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As to why the filter modes attenuate by 6dB over native but only in USB bridge mode: "When we stream bit accurate (blue light) using the the Concero as USB->SPDIF bridge, we don't touch the data to be bit perfect. When we add our apodizing or IIR filters, we must drop amplitude by some amount to allow for the headroom required by the oversampling process. All D/A chips with internal oversampling do this inside the chip but the user never sees it. Since we provide an optional upsampled output, its gain must be backed off or distortion results. Note that in any product which performs oversampling—be in player software or hardware—one must allow room for the Gibbs phenomenon. This is essentially the overshoot fundamental to any system without infinite bandwidth. We simply provide enough headroom in the bits to not clip the oversampling process. If any software does its own oversampling but matches output levels, there will be distortion in the music but interestingly not visible in the sine wave. Not everyone is aware of this but it's immediately audible.

"We were left with a choice. A/ Do we lower the bit-accurate level to match the filter levels? This would no longer be bit accurate for native mode. B/ Do we ignore the headroom required for oversampling and match the oversampled level with the native level and simply live with the distortion (note that sine waves still measure really well, it's only the transients that misbehave)? C/ Do we remain bit accurate but also provide correct headroom for the filters (this is the best of both world but creates the level-matching issue)? The latter was our choice. Note that this is only the case for USB->SPDIF. For SPDIF->analog and USB->analog, levels are perfectly matched since we took care of the required headroom by setting the full-scale output at 1.2Vrms."

About Sabre's usual DPLL jitter attenuation vs. the Concero: "We are not using a PLL to lock into the input rate like adaptive USB would. The Concero uses asynchronous USB and that same clock drives the Sabre. Hence the dual phase-lock loop in the Sabre is inactive. Its master clock is already 'synchronous' to its bit and word clocks. The Concero uses a 49.152MHz clock for the 48k, 96k and 192kHz inputs being an integer multiple of 1024 x 48kHz, 512 x 96kHz and 256 x 192kHz. For the 44.1k, 88.2k and 176.4kHz inputs we run a 45.1584MHz clock which is an integer multiple of 1024 x 44.1Hz, 512 x 88.2kHz  and 256 x 176.4kHz. The non-PLL action thus refers to the fact that we already have two low-jitter oscillators which create the master clock to not need PLLs to regenerate it. The upshot is that we bypass the usual jitter reduction in the Sabre simply because in USB mode we don’t have any jitter in the input clock to start with. That said, the Sabre jitter reduction is activated when using the S/PDIF input since now the incoming 44.1kHz S/PDIF stream is not phase-aligned to the 1024 x 44.1kHz clock reference. In this case the jitter reduction in the Sabre chip will do its job as usual."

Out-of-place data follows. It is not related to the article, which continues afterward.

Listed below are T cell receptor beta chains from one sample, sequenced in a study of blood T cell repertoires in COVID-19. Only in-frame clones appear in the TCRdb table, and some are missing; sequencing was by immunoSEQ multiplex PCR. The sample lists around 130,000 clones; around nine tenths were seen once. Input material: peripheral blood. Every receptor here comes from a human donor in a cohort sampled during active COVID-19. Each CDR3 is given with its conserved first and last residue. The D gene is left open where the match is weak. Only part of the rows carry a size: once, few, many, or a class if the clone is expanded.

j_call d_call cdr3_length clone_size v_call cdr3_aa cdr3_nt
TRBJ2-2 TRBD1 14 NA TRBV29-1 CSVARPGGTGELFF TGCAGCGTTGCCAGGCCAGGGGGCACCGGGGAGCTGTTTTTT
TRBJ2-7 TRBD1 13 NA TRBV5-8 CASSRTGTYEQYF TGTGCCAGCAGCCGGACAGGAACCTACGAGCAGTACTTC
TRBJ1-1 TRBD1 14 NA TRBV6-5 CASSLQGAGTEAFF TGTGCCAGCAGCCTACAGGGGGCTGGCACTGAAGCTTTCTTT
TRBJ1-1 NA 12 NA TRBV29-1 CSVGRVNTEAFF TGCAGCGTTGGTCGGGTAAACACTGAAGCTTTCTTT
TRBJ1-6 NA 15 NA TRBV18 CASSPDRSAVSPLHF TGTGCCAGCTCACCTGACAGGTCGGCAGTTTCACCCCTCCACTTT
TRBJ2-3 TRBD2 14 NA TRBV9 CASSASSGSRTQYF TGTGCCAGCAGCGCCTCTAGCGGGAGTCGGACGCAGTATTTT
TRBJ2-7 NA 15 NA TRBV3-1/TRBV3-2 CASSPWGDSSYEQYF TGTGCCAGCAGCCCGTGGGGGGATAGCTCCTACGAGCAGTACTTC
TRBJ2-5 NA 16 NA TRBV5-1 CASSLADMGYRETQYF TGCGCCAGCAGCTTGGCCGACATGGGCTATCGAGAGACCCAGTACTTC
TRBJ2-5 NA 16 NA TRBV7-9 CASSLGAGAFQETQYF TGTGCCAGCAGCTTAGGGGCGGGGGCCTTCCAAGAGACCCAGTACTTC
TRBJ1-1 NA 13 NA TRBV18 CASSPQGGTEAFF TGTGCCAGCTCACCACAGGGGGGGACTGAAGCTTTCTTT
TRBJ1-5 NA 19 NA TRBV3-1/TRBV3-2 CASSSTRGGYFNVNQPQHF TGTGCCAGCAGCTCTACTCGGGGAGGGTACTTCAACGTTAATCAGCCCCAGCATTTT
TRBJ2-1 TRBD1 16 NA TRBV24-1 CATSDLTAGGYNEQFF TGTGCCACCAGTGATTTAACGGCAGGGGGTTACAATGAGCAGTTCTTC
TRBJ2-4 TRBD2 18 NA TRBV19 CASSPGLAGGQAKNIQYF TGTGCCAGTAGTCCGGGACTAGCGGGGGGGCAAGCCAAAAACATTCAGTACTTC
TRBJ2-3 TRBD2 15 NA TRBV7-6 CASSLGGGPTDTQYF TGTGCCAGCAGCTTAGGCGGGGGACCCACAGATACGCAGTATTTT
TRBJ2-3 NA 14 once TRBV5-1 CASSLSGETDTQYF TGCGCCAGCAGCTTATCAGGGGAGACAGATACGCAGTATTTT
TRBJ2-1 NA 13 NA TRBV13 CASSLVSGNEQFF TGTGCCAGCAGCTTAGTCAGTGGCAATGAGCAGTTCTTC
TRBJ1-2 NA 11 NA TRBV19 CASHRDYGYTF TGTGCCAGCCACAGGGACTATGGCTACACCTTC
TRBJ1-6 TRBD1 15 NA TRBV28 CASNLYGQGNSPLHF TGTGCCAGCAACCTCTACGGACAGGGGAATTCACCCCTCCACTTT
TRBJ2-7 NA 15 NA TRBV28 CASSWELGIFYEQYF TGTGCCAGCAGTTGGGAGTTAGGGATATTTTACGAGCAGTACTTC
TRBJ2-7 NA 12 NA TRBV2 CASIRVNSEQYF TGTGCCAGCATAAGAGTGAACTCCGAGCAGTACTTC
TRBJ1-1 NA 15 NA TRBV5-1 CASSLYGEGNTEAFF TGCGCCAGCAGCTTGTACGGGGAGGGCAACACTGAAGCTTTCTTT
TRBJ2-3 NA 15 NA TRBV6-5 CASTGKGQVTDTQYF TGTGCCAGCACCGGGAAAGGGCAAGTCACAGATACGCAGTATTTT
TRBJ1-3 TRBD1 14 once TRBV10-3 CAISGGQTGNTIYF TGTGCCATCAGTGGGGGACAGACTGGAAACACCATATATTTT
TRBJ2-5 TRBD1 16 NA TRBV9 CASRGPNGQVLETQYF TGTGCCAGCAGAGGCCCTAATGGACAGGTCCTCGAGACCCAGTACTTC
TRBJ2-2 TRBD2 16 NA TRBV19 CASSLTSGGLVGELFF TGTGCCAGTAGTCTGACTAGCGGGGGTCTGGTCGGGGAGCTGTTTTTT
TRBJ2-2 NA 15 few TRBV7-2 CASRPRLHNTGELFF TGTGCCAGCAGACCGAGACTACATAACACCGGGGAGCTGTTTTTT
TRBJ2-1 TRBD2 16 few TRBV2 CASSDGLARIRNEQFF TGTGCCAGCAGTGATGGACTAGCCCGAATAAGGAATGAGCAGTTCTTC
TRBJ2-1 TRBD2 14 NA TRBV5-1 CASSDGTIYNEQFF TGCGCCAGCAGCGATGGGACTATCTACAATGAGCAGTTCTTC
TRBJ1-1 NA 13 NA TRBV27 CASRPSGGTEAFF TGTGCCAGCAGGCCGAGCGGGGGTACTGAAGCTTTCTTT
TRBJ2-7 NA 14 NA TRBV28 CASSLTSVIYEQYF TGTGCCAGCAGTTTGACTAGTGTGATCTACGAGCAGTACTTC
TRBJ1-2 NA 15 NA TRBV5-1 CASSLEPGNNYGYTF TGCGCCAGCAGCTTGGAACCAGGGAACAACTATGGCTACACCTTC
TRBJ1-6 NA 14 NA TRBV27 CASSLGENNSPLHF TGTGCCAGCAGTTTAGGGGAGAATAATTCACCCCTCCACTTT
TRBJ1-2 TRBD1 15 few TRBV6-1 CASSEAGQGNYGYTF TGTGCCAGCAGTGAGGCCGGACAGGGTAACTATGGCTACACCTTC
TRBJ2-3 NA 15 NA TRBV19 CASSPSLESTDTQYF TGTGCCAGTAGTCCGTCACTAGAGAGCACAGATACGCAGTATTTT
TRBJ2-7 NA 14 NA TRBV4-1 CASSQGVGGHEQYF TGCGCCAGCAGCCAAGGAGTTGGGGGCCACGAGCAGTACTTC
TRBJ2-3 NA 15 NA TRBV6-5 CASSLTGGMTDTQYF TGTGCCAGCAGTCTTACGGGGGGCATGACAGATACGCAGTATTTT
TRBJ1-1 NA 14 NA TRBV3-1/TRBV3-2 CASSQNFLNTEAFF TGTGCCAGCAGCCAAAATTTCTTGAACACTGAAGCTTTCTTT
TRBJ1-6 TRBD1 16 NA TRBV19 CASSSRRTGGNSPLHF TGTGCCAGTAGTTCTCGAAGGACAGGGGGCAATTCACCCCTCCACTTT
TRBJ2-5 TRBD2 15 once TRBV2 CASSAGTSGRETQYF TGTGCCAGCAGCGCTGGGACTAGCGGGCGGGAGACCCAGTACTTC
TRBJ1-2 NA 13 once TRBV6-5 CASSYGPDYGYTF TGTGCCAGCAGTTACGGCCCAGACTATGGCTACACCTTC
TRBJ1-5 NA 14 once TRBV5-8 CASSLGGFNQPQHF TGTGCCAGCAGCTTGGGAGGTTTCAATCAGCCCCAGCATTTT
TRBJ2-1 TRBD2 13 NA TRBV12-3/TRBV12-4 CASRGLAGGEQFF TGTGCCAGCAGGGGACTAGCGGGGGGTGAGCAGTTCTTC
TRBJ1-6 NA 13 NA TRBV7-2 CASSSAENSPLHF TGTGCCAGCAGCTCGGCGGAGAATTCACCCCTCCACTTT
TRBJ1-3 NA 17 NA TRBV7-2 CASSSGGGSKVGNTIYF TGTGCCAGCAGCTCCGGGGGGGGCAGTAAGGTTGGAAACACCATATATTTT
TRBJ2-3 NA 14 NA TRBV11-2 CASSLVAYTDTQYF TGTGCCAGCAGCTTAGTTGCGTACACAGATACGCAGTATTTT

On filters in USB bridge mode. "When we apply our own upsampling filters (IIR or apodizing) to the S/PDIF output, they do this by moving the data to 4 x its rate, i.e. to 176.4kHz or 192kHz. Yes you will still encounter the filter inside whatever DAC appears downstream to the Concero in bridge mode but remember that said DAC is now getting data at 176.4kHz or 192kHz. That means the impulse response of the downstream converter has been shortened by four times. So if the DAC downstream exhibits pre-ringing, that ringing will now be reduced by a factor of 4 when the Concero provides initial upsampling.  By upsampling data before it is sent to the external DAC, we really push that DAC's filter 'out of the way'.  

"The terms upsampling and filtering are sometimes used interchangeably. Filtering implies that you are changing the phase or frequency response of a signal. Upsampling implies some form of interpolation to get the data to a higher rate. The confusing bit is that in order to upsample or interpolate, one must apply some form of filter. This filter's job is to typically remove the images present in the data stream due to its sampled nature. This is called an anti-aliasing filter. The Concerto actually performs its 4 x upsampling by applying a filter on the data at the upsampled rate. How this filter is written greatly affects soundstage depth and the perception of transient attack/decay times.

"There's a tradeoff of course. A very sharp filter does a better job of removing sampling artifacts at the expense of softening the attack times since it requires a filter with a longer time-domain response which essentially smears the data a bit. On the other hand with a really short impulse response and no smearing of the data, the aliasing images will be more abundant. There's no free lunch with 44.1/16 data. The other important thing to note is that the choice of IIR (faster attacks with more artifacts) or apodizing filter (smoother attacks with less artifacts) should be tailored to musical content. There is no best or perfect filter for all music types. Some will prefer the IIR filter for one genre and the apodizing one for another. We believe that the user needs to have options for the ultimate listening experience. The reason we add two upsampling modes is for people without filter options to get a taste of how much better things can get without having to replace their existing DAC."